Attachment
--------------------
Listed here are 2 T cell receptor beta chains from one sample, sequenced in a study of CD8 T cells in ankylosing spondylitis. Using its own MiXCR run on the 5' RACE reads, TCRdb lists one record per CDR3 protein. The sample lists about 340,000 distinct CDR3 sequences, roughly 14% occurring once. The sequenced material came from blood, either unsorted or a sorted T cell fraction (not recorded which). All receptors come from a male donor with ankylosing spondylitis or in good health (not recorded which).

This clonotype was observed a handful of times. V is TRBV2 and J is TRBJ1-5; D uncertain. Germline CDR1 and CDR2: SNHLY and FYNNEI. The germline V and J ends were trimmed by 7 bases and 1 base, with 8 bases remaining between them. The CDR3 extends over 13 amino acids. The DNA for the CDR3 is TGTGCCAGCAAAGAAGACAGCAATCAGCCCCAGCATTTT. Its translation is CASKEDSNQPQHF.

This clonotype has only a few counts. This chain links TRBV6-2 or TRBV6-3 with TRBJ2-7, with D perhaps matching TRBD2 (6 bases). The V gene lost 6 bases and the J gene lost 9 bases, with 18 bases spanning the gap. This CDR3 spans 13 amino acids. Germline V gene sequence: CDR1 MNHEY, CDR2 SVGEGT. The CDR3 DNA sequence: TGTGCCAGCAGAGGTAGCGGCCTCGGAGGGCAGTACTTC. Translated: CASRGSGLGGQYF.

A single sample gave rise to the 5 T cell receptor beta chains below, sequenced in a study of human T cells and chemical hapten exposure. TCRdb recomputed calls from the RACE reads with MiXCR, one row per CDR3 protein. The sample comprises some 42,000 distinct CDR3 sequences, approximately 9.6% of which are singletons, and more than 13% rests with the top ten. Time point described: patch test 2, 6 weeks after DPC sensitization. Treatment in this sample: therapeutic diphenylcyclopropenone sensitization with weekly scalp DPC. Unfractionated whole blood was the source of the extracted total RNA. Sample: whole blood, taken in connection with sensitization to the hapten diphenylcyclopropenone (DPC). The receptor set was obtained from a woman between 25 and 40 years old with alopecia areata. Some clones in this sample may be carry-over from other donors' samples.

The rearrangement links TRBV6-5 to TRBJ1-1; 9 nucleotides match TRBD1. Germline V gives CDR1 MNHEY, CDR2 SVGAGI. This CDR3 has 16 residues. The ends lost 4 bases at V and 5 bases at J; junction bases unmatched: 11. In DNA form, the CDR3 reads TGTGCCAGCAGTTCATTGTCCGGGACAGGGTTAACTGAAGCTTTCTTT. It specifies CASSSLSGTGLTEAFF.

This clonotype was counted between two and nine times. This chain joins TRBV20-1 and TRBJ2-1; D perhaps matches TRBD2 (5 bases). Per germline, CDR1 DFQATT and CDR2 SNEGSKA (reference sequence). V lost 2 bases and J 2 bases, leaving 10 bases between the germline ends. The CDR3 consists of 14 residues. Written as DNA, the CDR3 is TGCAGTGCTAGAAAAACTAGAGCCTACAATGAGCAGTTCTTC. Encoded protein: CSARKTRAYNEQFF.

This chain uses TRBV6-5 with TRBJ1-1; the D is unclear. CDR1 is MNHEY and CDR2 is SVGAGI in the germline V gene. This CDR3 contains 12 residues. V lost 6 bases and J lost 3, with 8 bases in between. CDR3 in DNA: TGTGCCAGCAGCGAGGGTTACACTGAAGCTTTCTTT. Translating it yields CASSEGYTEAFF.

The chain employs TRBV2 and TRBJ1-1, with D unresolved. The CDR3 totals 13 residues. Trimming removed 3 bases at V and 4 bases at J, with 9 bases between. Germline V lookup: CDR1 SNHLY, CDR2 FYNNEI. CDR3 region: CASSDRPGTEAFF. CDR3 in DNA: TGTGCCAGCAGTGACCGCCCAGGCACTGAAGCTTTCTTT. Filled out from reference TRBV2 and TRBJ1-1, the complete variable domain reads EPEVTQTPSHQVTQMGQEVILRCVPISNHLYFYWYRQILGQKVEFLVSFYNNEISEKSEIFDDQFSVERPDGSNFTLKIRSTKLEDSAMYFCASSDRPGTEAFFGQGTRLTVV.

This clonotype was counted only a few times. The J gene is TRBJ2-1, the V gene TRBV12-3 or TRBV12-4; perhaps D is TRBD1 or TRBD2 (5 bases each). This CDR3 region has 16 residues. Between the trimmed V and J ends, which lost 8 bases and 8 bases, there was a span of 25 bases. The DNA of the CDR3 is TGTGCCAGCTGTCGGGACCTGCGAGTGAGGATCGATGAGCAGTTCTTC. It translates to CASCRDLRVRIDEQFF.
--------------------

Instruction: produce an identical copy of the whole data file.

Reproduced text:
Listed here are 2 T cell receptor beta chains from one sample, sequenced in a study of CD8 T cells in ankylosing spondylitis. Using its own MiXCR run on the 5' RACE reads, TCRdb lists one record per CDR3 protein. The sample lists about 340,000 distinct CDR3 sequences, roughly 14% occurring once. The sequenced material came from blood, either unsorted or a sorted T cell fraction (not recorded which). All receptors come from a male donor with ankylosing spondylitis or in good health (not recorded which).

This clonotype was observed a handful of times. V is TRBV2 and J is TRBJ1-5; D uncertain. Germline CDR1 and CDR2: SNHLY and FYNNEI. The germline V and J ends were trimmed by 7 bases and 1 base, with 8 bases remaining between them. The CDR3 extends over 13 amino acids. The DNA for the CDR3 is TGTGCCAGCAAAGAAGACAGCAATCAGCCCCAGCATTTT. Its translation is CASKEDSNQPQHF.

This clonotype has only a few counts. This chain links TRBV6-2 or TRBV6-3 with TRBJ2-7, with D perhaps matching TRBD2 (6 bases). The V gene lost 6 bases and the J gene lost 9 bases, with 18 bases spanning the gap. This CDR3 spans 13 amino acids. Germline V gene sequence: CDR1 MNHEY, CDR2 SVGEGT. The CDR3 DNA sequence: TGTGCCAGCAGAGGTAGCGGCCTCGGAGGGCAGTACTTC. Translated: CASRGSGLGGQYF.

A single sample gave rise to the 5 T cell receptor beta chains below, sequenced in a study of human T cells and chemical hapten exposure. TCRdb recomputed calls from the RACE reads with MiXCR, one row per CDR3 protein. The sample comprises some 42,000 distinct CDR3 sequences, approximately 9.6% of which are singletons, and more than 13% rests with the top ten. Time point described: patch test 2, 6 weeks after DPC sensitization. Treatment in this sample: therapeutic diphenylcyclopropenone sensitization with weekly scalp DPC. Unfractionated whole blood was the source of the extracted total RNA. Sample: whole blood, taken in connection with sensitization to the hapten diphenylcyclopropenone (DPC). The receptor set was obtained from a woman between 25 and 40 years old with alopecia areata. Some clones in this sample may be carry-over from other donors' samples.

The rearrangement links TRBV6-5 to TRBJ1-1; 9 nucleotides match TRBD1. Germline V gives CDR1 MNHEY, CDR2 SVGAGI. This CDR3 has 16 residues. The ends lost 4 bases at V and 5 bases at J; junction bases unmatched: 11. In DNA form, the CDR3 reads TGTGCCAGCAGTTCATTGTCCGGGACAGGGTTAACTGAAGCTTTCTTT. It specifies CASSSLSGTGLTEAFF.

This clonotype was counted between two and nine times. This chain joins TRBV20-1 and TRBJ2-1; D perhaps matches TRBD2 (5 bases). Per germline, CDR1 DFQATT and CDR2 SNEGSKA (reference sequence). V lost 2 bases and J 2 bases, leaving 10 bases between the germline ends. The CDR3 consists of 14 residues. Written as DNA, the CDR3 is TGCAGTGCTAGAAAAACTAGAGCCTACAATGAGCAGTTCTTC. Encoded protein: CSARKTRAYNEQFF.

This chain uses TRBV6-5 with TRBJ1-1; the D is unclear. CDR1 is MNHEY and CDR2 is SVGAGI in the germline V gene. This CDR3 contains 12 residues. V lost 6 bases and J lost 3, with 8 bases in between. CDR3 in DNA: TGTGCCAGCAGCGAGGGTTACACTGAAGCTTTCTTT. Translating it yields CASSEGYTEAFF.

The chain employs TRBV2 and TRBJ1-1, with D unresolved. The CDR3 totals 13 residues. Trimming removed 3 bases at V and 4 bases at J, with 9 bases between. Germline V lookup: CDR1 SNHLY, CDR2 FYNNEI. CDR3 region: CASSDRPGTEAFF. CDR3 in DNA: TGTGCCAGCAGTGACCGCCCAGGCACTGAAGCTTTCTTT. Filled out from reference TRBV2 and TRBJ1-1, the complete variable domain reads EPEVTQTPSHQVTQMGQEVILRCVPISNHLYFYWYRQILGQKVEFLVSFYNNEISEKSEIFDDQFSVERPDGSNFTLKIRSTKLEDSAMYFCASSDRPGTEAFFGQGTRLTVV.

This clonotype was counted only a few times. The J gene is TRBJ2-1, the V gene TRBV12-3 or TRBV12-4; perhaps D is TRBD1 or TRBD2 (5 bases each). This CDR3 region has 16 residues. Between the trimmed V and J ends, which lost 8 bases and 8 bases, there was a span of 25 bases. The DNA of the CDR3 is TGTGCCAGCTGTCGGGACCTGCGAGTGAGGATCGATGAGCAGTTCTTC. It translates to CASCRDLRVRIDEQFF.